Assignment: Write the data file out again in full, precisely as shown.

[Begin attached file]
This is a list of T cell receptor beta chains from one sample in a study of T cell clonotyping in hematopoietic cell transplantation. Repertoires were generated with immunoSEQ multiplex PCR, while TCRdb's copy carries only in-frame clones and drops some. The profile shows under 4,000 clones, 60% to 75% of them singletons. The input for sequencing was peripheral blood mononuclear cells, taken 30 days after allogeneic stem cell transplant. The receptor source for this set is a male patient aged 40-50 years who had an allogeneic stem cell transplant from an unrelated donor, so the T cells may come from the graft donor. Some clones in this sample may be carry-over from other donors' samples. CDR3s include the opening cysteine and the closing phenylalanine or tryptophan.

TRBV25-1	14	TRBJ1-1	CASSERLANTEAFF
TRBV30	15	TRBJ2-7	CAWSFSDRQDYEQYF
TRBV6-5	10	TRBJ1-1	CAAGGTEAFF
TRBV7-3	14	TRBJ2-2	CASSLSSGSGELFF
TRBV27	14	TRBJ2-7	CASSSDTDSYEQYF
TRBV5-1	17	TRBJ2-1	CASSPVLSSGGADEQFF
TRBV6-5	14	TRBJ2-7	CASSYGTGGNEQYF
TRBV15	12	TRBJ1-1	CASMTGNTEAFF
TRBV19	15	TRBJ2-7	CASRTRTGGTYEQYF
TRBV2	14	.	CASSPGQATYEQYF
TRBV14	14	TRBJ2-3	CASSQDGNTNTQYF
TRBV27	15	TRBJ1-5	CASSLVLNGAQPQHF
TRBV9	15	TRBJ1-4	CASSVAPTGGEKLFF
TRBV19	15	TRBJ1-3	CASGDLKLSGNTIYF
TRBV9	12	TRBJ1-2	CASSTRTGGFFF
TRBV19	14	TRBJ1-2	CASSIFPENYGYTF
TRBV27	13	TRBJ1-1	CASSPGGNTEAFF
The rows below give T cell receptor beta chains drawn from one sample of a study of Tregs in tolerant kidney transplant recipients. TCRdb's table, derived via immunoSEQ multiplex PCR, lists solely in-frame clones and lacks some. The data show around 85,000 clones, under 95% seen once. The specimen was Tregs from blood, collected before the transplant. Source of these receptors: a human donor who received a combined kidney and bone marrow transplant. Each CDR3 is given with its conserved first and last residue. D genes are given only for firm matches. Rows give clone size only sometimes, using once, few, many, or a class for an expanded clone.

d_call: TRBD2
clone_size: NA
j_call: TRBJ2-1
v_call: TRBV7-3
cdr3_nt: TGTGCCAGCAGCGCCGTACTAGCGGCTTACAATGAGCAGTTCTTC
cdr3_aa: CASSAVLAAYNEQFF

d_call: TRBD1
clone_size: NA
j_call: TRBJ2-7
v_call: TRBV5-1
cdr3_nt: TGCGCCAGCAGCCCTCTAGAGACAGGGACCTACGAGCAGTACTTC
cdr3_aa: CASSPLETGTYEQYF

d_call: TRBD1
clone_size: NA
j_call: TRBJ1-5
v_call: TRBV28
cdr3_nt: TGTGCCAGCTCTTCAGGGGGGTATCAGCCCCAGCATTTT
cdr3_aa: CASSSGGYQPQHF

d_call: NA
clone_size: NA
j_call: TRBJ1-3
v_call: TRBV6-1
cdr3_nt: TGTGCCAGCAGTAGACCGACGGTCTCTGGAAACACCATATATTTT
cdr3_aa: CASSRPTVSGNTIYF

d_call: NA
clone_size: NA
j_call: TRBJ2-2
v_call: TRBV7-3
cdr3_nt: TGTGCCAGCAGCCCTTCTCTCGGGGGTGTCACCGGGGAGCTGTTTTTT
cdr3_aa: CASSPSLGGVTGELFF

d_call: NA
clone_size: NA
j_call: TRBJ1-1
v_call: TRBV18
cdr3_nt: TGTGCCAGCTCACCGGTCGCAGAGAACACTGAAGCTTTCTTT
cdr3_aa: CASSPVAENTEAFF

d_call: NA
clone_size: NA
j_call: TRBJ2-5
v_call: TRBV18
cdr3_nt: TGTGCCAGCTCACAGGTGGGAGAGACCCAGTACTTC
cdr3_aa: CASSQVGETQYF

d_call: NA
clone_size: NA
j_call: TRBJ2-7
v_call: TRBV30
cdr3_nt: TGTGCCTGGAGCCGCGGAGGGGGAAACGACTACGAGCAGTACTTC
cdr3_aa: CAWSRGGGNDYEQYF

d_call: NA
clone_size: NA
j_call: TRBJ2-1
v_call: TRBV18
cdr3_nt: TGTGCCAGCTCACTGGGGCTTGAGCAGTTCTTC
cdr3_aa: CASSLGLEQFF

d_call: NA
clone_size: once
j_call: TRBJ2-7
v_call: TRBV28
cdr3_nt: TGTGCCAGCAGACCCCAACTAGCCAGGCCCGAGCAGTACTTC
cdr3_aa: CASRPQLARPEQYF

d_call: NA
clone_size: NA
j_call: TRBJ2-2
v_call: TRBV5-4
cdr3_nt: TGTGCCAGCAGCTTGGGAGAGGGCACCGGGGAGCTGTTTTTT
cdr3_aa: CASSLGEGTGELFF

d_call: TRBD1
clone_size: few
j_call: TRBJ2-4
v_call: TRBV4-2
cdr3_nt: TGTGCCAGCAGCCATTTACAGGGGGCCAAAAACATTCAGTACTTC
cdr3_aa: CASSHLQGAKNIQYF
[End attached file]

This is a list of T cell receptor beta chains from one sample in a study of T cell clonotyping in hematopoietic cell transplantation. Repertoires were generated with immunoSEQ multiplex PCR, while TCRdb's copy carries only in-frame clones and drops some. The profile shows under 4,000 clones, 60% to 75% of them singletons. The input for sequencing was peripheral blood mononuclear cells, taken 30 days after allogeneic stem cell transplant. The receptor source for this set is a male patient aged 40-50 years who had an allogeneic stem cell transplant from an unrelated donor, so the T cells may come from the graft donor. Some clones in this sample may be carry-over from other donors' samples. CDR3s include the opening cysteine and the closing phenylalanine or tryptophan.

TRBV25-1	14	TRBJ1-1	CASSERLANTEAFF
TRBV30	15	TRBJ2-7	CAWSFSDRQDYEQYF
TRBV6-5	10	TRBJ1-1	CAAGGTEAFF
TRBV7-3	14	TRBJ2-2	CASSLSSGSGELFF
TRBV27	14	TRBJ2-7	CASSSDTDSYEQYF
TRBV5-1	17	TRBJ2-1	CASSPVLSSGGADEQFF
TRBV6-5	14	TRBJ2-7	CASSYGTGGNEQYF
TRBV15	12	TRBJ1-1	CASMTGNTEAFF
TRBV19	15	TRBJ2-7	CASRTRTGGTYEQYF
TRBV2	14	.	CASSPGQATYEQYF
TRBV14	14	TRBJ2-3	CASSQDGNTNTQYF
TRBV27	15	TRBJ1-5	CASSLVLNGAQPQHF
TRBV9	15	TRBJ1-4	CASSVAPTGGEKLFF
TRBV19	15	TRBJ1-3	CASGDLKLSGNTIYF
TRBV9	12	TRBJ1-2	CASSTRTGGFFF
TRBV19	14	TRBJ1-2	CASSIFPENYGYTF
TRBV27	13	TRBJ1-1	CASSPGGNTEAFF
The rows below give T cell receptor beta chains drawn from one sample of a study of Tregs in tolerant kidney transplant recipients. TCRdb's table, derived via immunoSEQ multiplex PCR, lists solely in-frame clones and lacks some. The data show around 85,000 clones, under 95% seen once. The specimen was Tregs from blood, collected before the transplant. Source of these receptors: a human donor who received a combined kidney and bone marrow transplant. Each CDR3 is given with its conserved first and last residue. D genes are given only for firm matches. Rows give clone size only sometimes, using once, few, many, or a class for an expanded clone.

d_call: TRBD2
clone_size: NA
j_call: TRBJ2-1
v_call: TRBV7-3
cdr3_nt: TGTGCCAGCAGCGCCGTACTAGCGGCTTACAATGAGCAGTTCTTC
cdr3_aa: CASSAVLAAYNEQFF

d_call: TRBD1
clone_size: NA
j_call: TRBJ2-7
v_call: TRBV5-1
cdr3_nt: TGCGCCAGCAGCCCTCTAGAGACAGGGACCTACGAGCAGTACTTC
cdr3_aa: CASSPLETGTYEQYF

d_call: TRBD1
clone_size: NA
j_call: TRBJ1-5
v_call: TRBV28
cdr3_nt: TGTGCCAGCTCTTCAGGGGGGTATCAGCCCCAGCATTTT
cdr3_aa: CASSSGGYQPQHF

d_call: NA
clone_size: NA
j_call: TRBJ1-3
v_call: TRBV6-1
cdr3_nt: TGTGCCAGCAGTAGACCGACGGTCTCTGGAAACACCATATATTTT
cdr3_aa: CASSRPTVSGNTIYF

d_call: NA
clone_size: NA
j_call: TRBJ2-2
v_call: TRBV7-3
cdr3_nt: TGTGCCAGCAGCCCTTCTCTCGGGGGTGTCACCGGGGAGCTGTTTTTT
cdr3_aa: CASSPSLGGVTGELFF

d_call: NA
clone_size: NA
j_call: TRBJ1-1
v_call: TRBV18
cdr3_nt: TGTGCCAGCTCACCGGTCGCAGAGAACACTGAAGCTTTCTTT
cdr3_aa: CASSPVAENTEAFF

d_call: NA
clone_size: NA
j_call: TRBJ2-5
v_call: TRBV18
cdr3_nt: TGTGCCAGCTCACAGGTGGGAGAGACCCAGTACTTC
cdr3_aa: CASSQVGETQYF

d_call: NA
clone_size: NA
j_call: TRBJ2-7
v_call: TRBV30
cdr3_nt: TGTGCCTGGAGCCGCGGAGGGGGAAACGACTACGAGCAGTACTTC
cdr3_aa: CAWSRGGGNDYEQYF

d_call: NA
clone_size: NA
j_call: TRBJ2-1
v_call: TRBV18
cdr3_nt: TGTGCCAGCTCACTGGGGCTTGAGCAGTTCTTC
cdr3_aa: CASSLGLEQFF

d_call: NA
clone_size: once
j_call: TRBJ2-7
v_call: TRBV28
cdr3_nt: TGTGCCAGCAGACCCCAACTAGCCAGGCCCGAGCAGTACTTC
cdr3_aa: CASRPQLARPEQYF

d_call: NA
clone_size: NA
j_call: TRBJ2-2
v_call: TRBV5-4
cdr3_nt: TGTGCCAGCAGCTTGGGAGAGGGCACCGGGGAGCTGTTTTTT
cdr3_aa: CASSLGEGTGELFF

d_call: TRBD1
clone_size: few
j_call: TRBJ2-4
v_call: TRBV4-2
cdr3_nt: TGTGCCAGCAGCCATTTACAGGGGGCCAAAAACATTCAGTACTTC
cdr3_aa: CASSHLQGAKNIQYF